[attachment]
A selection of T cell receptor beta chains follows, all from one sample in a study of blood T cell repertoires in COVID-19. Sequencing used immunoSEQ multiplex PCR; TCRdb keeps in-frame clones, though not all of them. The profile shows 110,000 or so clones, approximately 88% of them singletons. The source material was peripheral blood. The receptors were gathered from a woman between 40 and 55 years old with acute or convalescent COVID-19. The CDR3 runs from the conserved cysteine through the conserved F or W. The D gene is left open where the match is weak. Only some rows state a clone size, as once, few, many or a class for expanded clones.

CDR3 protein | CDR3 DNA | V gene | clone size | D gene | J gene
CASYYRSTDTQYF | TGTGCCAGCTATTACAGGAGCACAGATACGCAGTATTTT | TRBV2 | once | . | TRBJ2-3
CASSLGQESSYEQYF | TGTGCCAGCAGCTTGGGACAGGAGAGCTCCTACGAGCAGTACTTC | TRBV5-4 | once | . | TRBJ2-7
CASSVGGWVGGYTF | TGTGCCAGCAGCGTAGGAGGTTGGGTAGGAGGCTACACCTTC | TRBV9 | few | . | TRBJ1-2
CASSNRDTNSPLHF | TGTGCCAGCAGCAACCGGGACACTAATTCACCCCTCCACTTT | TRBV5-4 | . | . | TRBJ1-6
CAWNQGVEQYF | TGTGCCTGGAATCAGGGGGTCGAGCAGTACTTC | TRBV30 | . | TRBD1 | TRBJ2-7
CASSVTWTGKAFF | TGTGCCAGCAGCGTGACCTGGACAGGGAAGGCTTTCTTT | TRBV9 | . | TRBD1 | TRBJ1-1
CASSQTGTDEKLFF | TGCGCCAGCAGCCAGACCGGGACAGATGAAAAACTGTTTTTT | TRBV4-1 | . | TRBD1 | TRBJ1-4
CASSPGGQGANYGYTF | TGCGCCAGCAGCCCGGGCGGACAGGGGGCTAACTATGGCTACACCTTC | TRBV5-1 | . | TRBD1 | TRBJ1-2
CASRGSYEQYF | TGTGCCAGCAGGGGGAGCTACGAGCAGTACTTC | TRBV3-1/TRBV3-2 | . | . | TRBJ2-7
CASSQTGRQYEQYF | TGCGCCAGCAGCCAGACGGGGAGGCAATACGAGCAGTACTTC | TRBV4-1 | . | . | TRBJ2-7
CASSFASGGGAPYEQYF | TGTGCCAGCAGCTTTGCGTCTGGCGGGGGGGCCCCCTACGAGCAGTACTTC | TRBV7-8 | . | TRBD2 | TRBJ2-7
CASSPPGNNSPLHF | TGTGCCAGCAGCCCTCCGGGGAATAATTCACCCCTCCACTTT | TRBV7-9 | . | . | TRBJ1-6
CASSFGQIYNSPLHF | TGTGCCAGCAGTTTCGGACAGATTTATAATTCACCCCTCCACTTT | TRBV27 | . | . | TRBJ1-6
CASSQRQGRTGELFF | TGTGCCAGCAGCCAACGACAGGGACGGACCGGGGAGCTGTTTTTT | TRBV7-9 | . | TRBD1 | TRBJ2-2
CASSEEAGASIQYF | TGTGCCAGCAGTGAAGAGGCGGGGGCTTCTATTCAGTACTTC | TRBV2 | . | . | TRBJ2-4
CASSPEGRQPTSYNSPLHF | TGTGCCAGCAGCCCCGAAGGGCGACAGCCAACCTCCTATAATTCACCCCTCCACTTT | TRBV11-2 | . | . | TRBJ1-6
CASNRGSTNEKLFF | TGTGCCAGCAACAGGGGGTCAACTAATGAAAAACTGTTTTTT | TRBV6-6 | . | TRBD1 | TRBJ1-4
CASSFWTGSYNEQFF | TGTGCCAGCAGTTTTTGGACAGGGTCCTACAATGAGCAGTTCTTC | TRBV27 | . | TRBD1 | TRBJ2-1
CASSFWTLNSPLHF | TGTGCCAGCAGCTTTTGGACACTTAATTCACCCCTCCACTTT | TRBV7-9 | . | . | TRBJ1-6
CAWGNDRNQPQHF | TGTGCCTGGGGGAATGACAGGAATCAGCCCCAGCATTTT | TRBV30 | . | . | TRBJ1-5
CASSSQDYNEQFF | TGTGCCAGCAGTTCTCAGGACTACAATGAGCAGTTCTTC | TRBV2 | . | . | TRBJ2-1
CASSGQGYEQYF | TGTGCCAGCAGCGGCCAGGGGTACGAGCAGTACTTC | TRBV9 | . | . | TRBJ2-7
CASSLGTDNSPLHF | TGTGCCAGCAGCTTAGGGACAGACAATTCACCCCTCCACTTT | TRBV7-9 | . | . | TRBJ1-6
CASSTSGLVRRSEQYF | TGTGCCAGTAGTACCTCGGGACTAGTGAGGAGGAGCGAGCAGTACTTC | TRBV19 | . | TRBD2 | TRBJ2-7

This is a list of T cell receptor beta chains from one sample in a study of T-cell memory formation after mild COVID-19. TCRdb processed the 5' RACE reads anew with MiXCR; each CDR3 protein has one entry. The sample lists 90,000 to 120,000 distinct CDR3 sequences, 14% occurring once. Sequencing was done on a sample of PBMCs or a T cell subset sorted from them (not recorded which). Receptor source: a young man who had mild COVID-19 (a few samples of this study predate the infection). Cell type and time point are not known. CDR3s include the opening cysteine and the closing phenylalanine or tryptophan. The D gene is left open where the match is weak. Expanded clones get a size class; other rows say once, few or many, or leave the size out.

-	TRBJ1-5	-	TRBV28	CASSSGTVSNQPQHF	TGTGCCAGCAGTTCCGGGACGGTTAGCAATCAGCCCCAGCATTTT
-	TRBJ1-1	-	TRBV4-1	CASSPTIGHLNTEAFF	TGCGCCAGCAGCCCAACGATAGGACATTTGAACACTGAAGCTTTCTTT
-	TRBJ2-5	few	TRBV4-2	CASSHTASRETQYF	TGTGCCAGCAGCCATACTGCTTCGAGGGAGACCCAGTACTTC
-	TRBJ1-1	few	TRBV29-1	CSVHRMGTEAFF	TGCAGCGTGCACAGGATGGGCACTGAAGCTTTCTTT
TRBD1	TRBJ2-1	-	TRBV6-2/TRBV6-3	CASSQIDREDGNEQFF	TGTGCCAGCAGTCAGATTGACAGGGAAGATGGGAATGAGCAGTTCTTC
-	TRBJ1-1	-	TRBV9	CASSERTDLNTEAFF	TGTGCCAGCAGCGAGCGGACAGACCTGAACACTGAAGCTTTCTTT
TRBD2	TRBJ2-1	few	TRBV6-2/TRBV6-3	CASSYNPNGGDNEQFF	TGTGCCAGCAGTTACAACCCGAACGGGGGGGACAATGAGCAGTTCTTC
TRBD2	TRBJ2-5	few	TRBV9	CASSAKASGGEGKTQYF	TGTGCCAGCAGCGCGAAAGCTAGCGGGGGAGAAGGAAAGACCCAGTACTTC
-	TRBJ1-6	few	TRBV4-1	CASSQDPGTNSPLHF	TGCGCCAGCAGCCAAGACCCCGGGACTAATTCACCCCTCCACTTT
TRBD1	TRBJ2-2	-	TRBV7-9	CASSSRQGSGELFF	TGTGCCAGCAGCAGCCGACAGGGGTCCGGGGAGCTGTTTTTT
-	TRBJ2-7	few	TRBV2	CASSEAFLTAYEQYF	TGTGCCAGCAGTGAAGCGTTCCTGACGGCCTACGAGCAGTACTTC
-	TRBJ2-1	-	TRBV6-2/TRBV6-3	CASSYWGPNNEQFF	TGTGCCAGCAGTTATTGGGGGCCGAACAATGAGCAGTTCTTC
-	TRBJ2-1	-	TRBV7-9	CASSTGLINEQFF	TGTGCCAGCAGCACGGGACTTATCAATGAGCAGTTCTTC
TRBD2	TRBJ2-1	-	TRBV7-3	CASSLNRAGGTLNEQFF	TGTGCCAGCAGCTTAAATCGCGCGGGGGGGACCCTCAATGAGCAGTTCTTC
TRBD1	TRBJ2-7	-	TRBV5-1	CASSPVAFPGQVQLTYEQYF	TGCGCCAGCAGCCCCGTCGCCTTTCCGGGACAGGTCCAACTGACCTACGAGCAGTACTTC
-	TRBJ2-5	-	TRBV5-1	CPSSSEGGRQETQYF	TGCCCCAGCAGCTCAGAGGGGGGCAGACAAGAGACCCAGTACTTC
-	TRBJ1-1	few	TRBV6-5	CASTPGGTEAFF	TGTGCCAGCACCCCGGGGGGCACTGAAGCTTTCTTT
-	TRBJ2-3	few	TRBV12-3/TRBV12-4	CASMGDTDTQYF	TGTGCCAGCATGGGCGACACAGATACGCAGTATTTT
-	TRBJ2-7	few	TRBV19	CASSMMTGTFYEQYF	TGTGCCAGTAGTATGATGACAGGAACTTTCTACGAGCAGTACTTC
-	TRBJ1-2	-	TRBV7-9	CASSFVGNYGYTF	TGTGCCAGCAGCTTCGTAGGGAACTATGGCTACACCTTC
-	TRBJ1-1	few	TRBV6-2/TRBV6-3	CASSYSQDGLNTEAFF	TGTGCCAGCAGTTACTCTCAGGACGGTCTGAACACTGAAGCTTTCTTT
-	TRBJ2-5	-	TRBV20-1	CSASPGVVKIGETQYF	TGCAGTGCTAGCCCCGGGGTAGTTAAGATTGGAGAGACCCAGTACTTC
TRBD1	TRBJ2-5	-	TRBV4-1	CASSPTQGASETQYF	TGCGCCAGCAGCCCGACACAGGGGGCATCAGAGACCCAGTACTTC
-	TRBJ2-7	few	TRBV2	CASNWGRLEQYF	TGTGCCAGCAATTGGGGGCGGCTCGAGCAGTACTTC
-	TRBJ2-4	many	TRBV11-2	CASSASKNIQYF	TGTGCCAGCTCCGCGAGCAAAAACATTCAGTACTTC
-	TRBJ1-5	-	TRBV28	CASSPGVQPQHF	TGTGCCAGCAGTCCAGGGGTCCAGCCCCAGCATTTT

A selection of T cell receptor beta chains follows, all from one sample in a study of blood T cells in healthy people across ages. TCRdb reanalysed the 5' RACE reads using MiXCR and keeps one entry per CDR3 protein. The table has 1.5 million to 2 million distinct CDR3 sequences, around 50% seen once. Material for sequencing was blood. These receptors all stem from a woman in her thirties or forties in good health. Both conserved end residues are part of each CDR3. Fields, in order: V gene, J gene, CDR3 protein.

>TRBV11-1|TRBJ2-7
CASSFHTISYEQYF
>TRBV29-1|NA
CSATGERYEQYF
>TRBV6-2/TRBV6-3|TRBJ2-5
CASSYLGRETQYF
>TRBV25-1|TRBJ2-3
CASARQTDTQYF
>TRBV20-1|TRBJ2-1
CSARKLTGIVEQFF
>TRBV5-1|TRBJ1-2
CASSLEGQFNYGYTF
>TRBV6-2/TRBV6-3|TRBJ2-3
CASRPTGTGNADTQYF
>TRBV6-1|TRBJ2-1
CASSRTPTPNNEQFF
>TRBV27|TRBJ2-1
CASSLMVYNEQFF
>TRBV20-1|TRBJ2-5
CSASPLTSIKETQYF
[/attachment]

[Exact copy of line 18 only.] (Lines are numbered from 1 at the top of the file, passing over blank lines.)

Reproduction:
CASSPEGRQPTSYNSPLHF | TGTGCCAGCAGCCCCGAAGGGCGACAGCCAACCTCCTATAATTCACCCCTCCACTTT | TRBV11-2 | . | . | TRBJ1-6